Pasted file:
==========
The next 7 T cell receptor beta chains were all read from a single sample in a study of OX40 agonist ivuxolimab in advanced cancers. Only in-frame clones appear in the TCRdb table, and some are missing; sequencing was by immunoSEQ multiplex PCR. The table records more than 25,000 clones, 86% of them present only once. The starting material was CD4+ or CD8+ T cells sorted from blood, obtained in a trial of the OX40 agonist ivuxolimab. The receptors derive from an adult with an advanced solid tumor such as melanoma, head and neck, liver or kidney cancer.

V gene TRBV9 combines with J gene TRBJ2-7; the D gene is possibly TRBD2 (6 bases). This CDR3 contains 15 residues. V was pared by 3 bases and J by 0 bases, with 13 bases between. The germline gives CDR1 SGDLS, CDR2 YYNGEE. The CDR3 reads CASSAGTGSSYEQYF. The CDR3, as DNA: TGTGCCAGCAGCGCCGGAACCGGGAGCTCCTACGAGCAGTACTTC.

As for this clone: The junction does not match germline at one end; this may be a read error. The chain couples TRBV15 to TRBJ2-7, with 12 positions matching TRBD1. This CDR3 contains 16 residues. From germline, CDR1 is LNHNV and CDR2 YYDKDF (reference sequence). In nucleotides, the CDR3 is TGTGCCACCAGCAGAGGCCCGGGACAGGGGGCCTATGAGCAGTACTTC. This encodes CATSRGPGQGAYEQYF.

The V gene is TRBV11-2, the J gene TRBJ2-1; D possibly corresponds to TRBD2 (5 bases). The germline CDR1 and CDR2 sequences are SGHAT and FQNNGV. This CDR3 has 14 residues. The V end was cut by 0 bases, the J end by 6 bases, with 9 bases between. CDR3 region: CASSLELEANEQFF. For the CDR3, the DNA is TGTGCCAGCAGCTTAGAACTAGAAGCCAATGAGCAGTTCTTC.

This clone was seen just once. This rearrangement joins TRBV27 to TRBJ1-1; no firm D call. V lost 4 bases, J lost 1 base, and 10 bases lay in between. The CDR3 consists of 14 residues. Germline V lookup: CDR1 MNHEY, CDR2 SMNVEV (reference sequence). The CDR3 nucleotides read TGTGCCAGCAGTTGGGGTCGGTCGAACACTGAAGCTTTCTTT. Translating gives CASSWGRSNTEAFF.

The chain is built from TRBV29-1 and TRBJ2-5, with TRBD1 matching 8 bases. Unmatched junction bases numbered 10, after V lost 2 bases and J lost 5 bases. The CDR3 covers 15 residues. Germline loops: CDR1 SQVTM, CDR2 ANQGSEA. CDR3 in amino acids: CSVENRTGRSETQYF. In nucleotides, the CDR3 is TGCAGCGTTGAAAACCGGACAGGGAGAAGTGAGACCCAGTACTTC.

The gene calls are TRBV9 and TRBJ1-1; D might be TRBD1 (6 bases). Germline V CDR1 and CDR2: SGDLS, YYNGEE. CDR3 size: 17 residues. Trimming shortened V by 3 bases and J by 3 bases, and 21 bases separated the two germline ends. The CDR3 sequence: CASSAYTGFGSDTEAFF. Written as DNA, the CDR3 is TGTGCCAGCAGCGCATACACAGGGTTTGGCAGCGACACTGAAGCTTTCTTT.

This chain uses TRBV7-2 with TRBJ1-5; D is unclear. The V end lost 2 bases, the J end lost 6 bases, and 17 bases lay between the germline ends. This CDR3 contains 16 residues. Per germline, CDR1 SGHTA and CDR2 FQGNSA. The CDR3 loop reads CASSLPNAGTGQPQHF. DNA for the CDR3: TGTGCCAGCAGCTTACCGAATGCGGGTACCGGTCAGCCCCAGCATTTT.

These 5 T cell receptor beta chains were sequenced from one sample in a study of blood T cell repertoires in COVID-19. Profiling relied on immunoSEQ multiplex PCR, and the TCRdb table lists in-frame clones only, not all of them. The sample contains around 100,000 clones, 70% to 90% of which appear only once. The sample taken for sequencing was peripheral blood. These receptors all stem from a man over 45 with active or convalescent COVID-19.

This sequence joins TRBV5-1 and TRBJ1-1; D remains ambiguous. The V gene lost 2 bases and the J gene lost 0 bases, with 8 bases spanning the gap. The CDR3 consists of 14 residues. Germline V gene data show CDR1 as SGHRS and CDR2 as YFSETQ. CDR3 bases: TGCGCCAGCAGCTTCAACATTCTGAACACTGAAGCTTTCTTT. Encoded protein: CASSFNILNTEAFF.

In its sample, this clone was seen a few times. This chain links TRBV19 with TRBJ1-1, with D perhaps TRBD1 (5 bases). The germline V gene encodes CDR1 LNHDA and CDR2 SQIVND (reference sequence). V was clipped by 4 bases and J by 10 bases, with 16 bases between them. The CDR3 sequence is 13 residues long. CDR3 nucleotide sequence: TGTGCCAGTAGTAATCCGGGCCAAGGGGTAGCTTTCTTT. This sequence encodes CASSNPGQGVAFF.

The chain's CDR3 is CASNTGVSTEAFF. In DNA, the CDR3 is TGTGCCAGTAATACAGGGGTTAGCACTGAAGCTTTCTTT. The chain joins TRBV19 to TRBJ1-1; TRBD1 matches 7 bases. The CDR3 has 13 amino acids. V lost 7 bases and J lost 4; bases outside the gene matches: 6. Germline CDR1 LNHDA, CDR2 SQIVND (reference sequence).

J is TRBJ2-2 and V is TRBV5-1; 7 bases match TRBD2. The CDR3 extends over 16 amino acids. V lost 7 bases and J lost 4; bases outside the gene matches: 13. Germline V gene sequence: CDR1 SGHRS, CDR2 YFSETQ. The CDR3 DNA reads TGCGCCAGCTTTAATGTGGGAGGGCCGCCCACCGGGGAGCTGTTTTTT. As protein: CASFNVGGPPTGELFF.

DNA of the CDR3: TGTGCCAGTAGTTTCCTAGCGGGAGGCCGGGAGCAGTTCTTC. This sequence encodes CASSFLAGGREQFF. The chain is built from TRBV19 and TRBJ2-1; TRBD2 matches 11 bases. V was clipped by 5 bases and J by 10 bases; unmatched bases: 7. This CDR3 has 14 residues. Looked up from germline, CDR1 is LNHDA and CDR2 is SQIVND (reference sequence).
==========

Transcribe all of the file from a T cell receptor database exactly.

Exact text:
The next 7 T cell receptor beta chains were all read from a single sample in a study of OX40 agonist ivuxolimab in advanced cancers. Only in-frame clones appear in the TCRdb table, and some are missing; sequencing was by immunoSEQ multiplex PCR. The table records more than 25,000 clones, 86% of them present only once. The starting material was CD4+ or CD8+ T cells sorted from blood, obtained in a trial of the OX40 agonist ivuxolimab. The receptors derive from an adult with an advanced solid tumor such as melanoma, head and neck, liver or kidney cancer.

V gene TRBV9 combines with J gene TRBJ2-7; the D gene is possibly TRBD2 (6 bases). This CDR3 contains 15 residues. V was pared by 3 bases and J by 0 bases, with 13 bases between. The germline gives CDR1 SGDLS, CDR2 YYNGEE. The CDR3 reads CASSAGTGSSYEQYF. The CDR3, as DNA: TGTGCCAGCAGCGCCGGAACCGGGAGCTCCTACGAGCAGTACTTC.

As for this clone: The junction does not match germline at one end; this may be a read error. The chain couples TRBV15 to TRBJ2-7, with 12 positions matching TRBD1. This CDR3 contains 16 residues. From germline, CDR1 is LNHNV and CDR2 YYDKDF (reference sequence). In nucleotides, the CDR3 is TGTGCCACCAGCAGAGGCCCGGGACAGGGGGCCTATGAGCAGTACTTC. This encodes CATSRGPGQGAYEQYF.

The V gene is TRBV11-2, the J gene TRBJ2-1; D possibly corresponds to TRBD2 (5 bases). The germline CDR1 and CDR2 sequences are SGHAT and FQNNGV. This CDR3 has 14 residues. The V end was cut by 0 bases, the J end by 6 bases, with 9 bases between. CDR3 region: CASSLELEANEQFF. For the CDR3, the DNA is TGTGCCAGCAGCTTAGAACTAGAAGCCAATGAGCAGTTCTTC.

This clone was seen just once. This rearrangement joins TRBV27 to TRBJ1-1; no firm D call. V lost 4 bases, J lost 1 base, and 10 bases lay in between. The CDR3 consists of 14 residues. Germline V lookup: CDR1 MNHEY, CDR2 SMNVEV (reference sequence). The CDR3 nucleotides read TGTGCCAGCAGTTGGGGTCGGTCGAACACTGAAGCTTTCTTT. Translating gives CASSWGRSNTEAFF.

The chain is built from TRBV29-1 and TRBJ2-5, with TRBD1 matching 8 bases. Unmatched junction bases numbered 10, after V lost 2 bases and J lost 5 bases. The CDR3 covers 15 residues. Germline loops: CDR1 SQVTM, CDR2 ANQGSEA. CDR3 in amino acids: CSVENRTGRSETQYF. In nucleotides, the CDR3 is TGCAGCGTTGAAAACCGGACAGGGAGAAGTGAGACCCAGTACTTC.

The gene calls are TRBV9 and TRBJ1-1; D might be TRBD1 (6 bases). Germline V CDR1 and CDR2: SGDLS, YYNGEE. CDR3 size: 17 residues. Trimming shortened V by 3 bases and J by 3 bases, and 21 bases separated the two germline ends. The CDR3 sequence: CASSAYTGFGSDTEAFF. Written as DNA, the CDR3 is TGTGCCAGCAGCGCATACACAGGGTTTGGCAGCGACACTGAAGCTTTCTTT.

This chain uses TRBV7-2 with TRBJ1-5; D is unclear. The V end lost 2 bases, the J end lost 6 bases, and 17 bases lay between the germline ends. This CDR3 contains 16 residues. Per germline, CDR1 SGHTA and CDR2 FQGNSA. The CDR3 loop reads CASSLPNAGTGQPQHF. DNA for the CDR3: TGTGCCAGCAGCTTACCGAATGCGGGTACCGGTCAGCCCCAGCATTTT.

These 5 T cell receptor beta chains were sequenced from one sample in a study of blood T cell repertoires in COVID-19. Profiling relied on immunoSEQ multiplex PCR, and the TCRdb table lists in-frame clones only, not all of them. The sample contains around 100,000 clones, 70% to 90% of which appear only once. The sample taken for sequencing was peripheral blood. These receptors all stem from a man over 45 with active or convalescent COVID-19.

This sequence joins TRBV5-1 and TRBJ1-1; D remains ambiguous. The V gene lost 2 bases and the J gene lost 0 bases, with 8 bases spanning the gap. The CDR3 consists of 14 residues. Germline V gene data show CDR1 as SGHRS and CDR2 as YFSETQ. CDR3 bases: TGCGCCAGCAGCTTCAACATTCTGAACACTGAAGCTTTCTTT. Encoded protein: CASSFNILNTEAFF.

In its sample, this clone was seen a few times. This chain links TRBV19 with TRBJ1-1, with D perhaps TRBD1 (5 bases). The germline V gene encodes CDR1 LNHDA and CDR2 SQIVND (reference sequence). V was clipped by 4 bases and J by 10 bases, with 16 bases between them. The CDR3 sequence is 13 residues long. CDR3 nucleotide sequence: TGTGCCAGTAGTAATCCGGGCCAAGGGGTAGCTTTCTTT. This sequence encodes CASSNPGQGVAFF.

The chain's CDR3 is CASNTGVSTEAFF. In DNA, the CDR3 is TGTGCCAGTAATACAGGGGTTAGCACTGAAGCTTTCTTT. The chain joins TRBV19 to TRBJ1-1; TRBD1 matches 7 bases. The CDR3 has 13 amino acids. V lost 7 bases and J lost 4; bases outside the gene matches: 6. Germline CDR1 LNHDA, CDR2 SQIVND (reference sequence).

J is TRBJ2-2 and V is TRBV5-1; 7 bases match TRBD2. The CDR3 extends over 16 amino acids. V lost 7 bases and J lost 4; bases outside the gene matches: 13. Germline V gene sequence: CDR1 SGHRS, CDR2 YFSETQ. The CDR3 DNA reads TGCGCCAGCTTTAATGTGGGAGGGCCGCCCACCGGGGAGCTGTTTTTT. As protein: CASFNVGGPPTGELFF.

DNA of the CDR3: TGTGCCAGTAGTTTCCTAGCGGGAGGCCGGGAGCAGTTCTTC. This sequence encodes CASSFLAGGREQFF. The chain is built from TRBV19 and TRBJ2-1; TRBD2 matches 11 bases. V was clipped by 5 bases and J by 10 bases; unmatched bases: 7. This CDR3 has 14 residues. Looked up from germline, CDR1 is LNHDA and CDR2 is SQIVND (reference sequence).